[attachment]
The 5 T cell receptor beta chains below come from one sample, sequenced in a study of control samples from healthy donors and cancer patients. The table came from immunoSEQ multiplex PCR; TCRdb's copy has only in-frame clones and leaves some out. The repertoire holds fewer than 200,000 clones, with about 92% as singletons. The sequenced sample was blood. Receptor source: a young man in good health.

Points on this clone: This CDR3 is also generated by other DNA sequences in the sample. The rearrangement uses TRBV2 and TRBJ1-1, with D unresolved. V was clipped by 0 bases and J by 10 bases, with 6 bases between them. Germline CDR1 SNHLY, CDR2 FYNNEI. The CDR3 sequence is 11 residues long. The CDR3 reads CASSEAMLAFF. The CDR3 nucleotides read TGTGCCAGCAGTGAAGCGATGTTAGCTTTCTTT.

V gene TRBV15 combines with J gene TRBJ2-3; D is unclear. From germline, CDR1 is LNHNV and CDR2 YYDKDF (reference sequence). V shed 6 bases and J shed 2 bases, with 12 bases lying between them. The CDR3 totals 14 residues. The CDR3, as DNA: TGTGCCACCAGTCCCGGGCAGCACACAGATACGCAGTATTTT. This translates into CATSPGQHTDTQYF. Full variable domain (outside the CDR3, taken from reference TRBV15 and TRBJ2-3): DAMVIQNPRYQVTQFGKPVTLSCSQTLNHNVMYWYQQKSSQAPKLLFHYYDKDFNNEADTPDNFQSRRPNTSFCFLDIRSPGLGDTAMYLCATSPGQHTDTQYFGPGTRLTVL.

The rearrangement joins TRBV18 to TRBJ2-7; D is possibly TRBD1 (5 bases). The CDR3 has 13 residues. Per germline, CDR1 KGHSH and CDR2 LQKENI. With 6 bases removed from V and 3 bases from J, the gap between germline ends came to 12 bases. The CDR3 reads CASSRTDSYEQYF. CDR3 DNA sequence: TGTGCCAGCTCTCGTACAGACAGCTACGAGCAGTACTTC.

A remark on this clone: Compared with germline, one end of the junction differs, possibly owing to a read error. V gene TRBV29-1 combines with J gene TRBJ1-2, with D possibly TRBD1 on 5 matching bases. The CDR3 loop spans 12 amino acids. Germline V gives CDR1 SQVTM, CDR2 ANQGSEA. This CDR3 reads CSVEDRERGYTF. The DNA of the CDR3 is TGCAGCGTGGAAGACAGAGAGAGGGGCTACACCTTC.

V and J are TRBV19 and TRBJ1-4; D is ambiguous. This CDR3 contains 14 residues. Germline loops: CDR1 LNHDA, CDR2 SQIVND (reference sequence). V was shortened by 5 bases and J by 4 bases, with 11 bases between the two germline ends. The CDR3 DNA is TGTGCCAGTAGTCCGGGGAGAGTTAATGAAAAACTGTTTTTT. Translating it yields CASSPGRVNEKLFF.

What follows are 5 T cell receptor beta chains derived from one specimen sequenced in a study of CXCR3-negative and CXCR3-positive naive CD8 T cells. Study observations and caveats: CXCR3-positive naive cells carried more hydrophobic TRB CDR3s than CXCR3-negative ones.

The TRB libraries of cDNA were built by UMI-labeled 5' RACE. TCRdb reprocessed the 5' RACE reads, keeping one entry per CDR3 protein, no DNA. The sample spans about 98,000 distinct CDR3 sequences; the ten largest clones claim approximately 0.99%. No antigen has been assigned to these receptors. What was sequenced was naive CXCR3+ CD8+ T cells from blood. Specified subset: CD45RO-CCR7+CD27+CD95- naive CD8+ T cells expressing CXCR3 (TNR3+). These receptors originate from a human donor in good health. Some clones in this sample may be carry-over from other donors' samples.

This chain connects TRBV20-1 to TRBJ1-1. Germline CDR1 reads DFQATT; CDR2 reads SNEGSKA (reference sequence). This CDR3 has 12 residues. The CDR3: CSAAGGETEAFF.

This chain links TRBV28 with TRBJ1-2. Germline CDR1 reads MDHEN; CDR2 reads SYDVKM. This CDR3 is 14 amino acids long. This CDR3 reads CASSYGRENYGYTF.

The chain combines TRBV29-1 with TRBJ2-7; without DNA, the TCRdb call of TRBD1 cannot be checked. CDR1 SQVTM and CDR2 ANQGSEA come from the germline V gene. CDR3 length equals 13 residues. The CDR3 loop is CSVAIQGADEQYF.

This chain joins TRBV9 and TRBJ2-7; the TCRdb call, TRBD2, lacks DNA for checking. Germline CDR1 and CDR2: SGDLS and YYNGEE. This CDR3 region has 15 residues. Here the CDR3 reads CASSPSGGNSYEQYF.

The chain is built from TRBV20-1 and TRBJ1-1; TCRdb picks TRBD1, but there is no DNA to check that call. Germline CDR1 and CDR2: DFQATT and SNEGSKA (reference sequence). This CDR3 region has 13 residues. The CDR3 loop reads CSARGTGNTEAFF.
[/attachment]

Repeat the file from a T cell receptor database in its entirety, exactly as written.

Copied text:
The 5 T cell receptor beta chains below come from one sample, sequenced in a study of control samples from healthy donors and cancer patients. The table came from immunoSEQ multiplex PCR; TCRdb's copy has only in-frame clones and leaves some out. The repertoire holds fewer than 200,000 clones, with about 92% as singletons. The sequenced sample was blood. Receptor source: a young man in good health.

Points on this clone: This CDR3 is also generated by other DNA sequences in the sample. The rearrangement uses TRBV2 and TRBJ1-1, with D unresolved. V was clipped by 0 bases and J by 10 bases, with 6 bases between them. Germline CDR1 SNHLY, CDR2 FYNNEI. The CDR3 sequence is 11 residues long. The CDR3 reads CASSEAMLAFF. The CDR3 nucleotides read TGTGCCAGCAGTGAAGCGATGTTAGCTTTCTTT.

V gene TRBV15 combines with J gene TRBJ2-3; D is unclear. From germline, CDR1 is LNHNV and CDR2 YYDKDF (reference sequence). V shed 6 bases and J shed 2 bases, with 12 bases lying between them. The CDR3 totals 14 residues. The CDR3, as DNA: TGTGCCACCAGTCCCGGGCAGCACACAGATACGCAGTATTTT. This translates into CATSPGQHTDTQYF. Full variable domain (outside the CDR3, taken from reference TRBV15 and TRBJ2-3): DAMVIQNPRYQVTQFGKPVTLSCSQTLNHNVMYWYQQKSSQAPKLLFHYYDKDFNNEADTPDNFQSRRPNTSFCFLDIRSPGLGDTAMYLCATSPGQHTDTQYFGPGTRLTVL.

The rearrangement joins TRBV18 to TRBJ2-7; D is possibly TRBD1 (5 bases). The CDR3 has 13 residues. Per germline, CDR1 KGHSH and CDR2 LQKENI. With 6 bases removed from V and 3 bases from J, the gap between germline ends came to 12 bases. The CDR3 reads CASSRTDSYEQYF. CDR3 DNA sequence: TGTGCCAGCTCTCGTACAGACAGCTACGAGCAGTACTTC.

A remark on this clone: Compared with germline, one end of the junction differs, possibly owing to a read error. V gene TRBV29-1 combines with J gene TRBJ1-2, with D possibly TRBD1 on 5 matching bases. The CDR3 loop spans 12 amino acids. Germline V gives CDR1 SQVTM, CDR2 ANQGSEA. This CDR3 reads CSVEDRERGYTF. The DNA of the CDR3 is TGCAGCGTGGAAGACAGAGAGAGGGGCTACACCTTC.

V and J are TRBV19 and TRBJ1-4; D is ambiguous. This CDR3 contains 14 residues. Germline loops: CDR1 LNHDA, CDR2 SQIVND (reference sequence). V was shortened by 5 bases and J by 4 bases, with 11 bases between the two germline ends. The CDR3 DNA is TGTGCCAGTAGTCCGGGGAGAGTTAATGAAAAACTGTTTTTT. Translating it yields CASSPGRVNEKLFF.

What follows are 5 T cell receptor beta chains derived from one specimen sequenced in a study of CXCR3-negative and CXCR3-positive naive CD8 T cells. Study observations and caveats: CXCR3-positive naive cells carried more hydrophobic TRB CDR3s than CXCR3-negative ones.

The TRB libraries of cDNA were built by UMI-labeled 5' RACE. TCRdb reprocessed the 5' RACE reads, keeping one entry per CDR3 protein, no DNA. The sample spans about 98,000 distinct CDR3 sequences; the ten largest clones claim approximately 0.99%. No antigen has been assigned to these receptors. What was sequenced was naive CXCR3+ CD8+ T cells from blood. Specified subset: CD45RO-CCR7+CD27+CD95- naive CD8+ T cells expressing CXCR3 (TNR3+). These receptors originate from a human donor in good health. Some clones in this sample may be carry-over from other donors' samples.

This chain connects TRBV20-1 to TRBJ1-1. Germline CDR1 reads DFQATT; CDR2 reads SNEGSKA (reference sequence). This CDR3 has 12 residues. The CDR3: CSAAGGETEAFF.

This chain links TRBV28 with TRBJ1-2. Germline CDR1 reads MDHEN; CDR2 reads SYDVKM. This CDR3 is 14 amino acids long. This CDR3 reads CASSYGRENYGYTF.

The chain combines TRBV29-1 with TRBJ2-7; without DNA, the TCRdb call of TRBD1 cannot be checked. CDR1 SQVTM and CDR2 ANQGSEA come from the germline V gene. CDR3 length equals 13 residues. The CDR3 loop is CSVAIQGADEQYF.

This chain joins TRBV9 and TRBJ2-7; the TCRdb call, TRBD2, lacks DNA for checking. Germline CDR1 and CDR2: SGDLS and YYNGEE. This CDR3 region has 15 residues. Here the CDR3 reads CASSPSGGNSYEQYF.

The chain is built from TRBV20-1 and TRBJ1-1; TCRdb picks TRBD1, but there is no DNA to check that call. Germline CDR1 and CDR2: DFQATT and SNEGSKA (reference sequence). This CDR3 region has 13 residues. The CDR3 loop reads CSARGTGNTEAFF.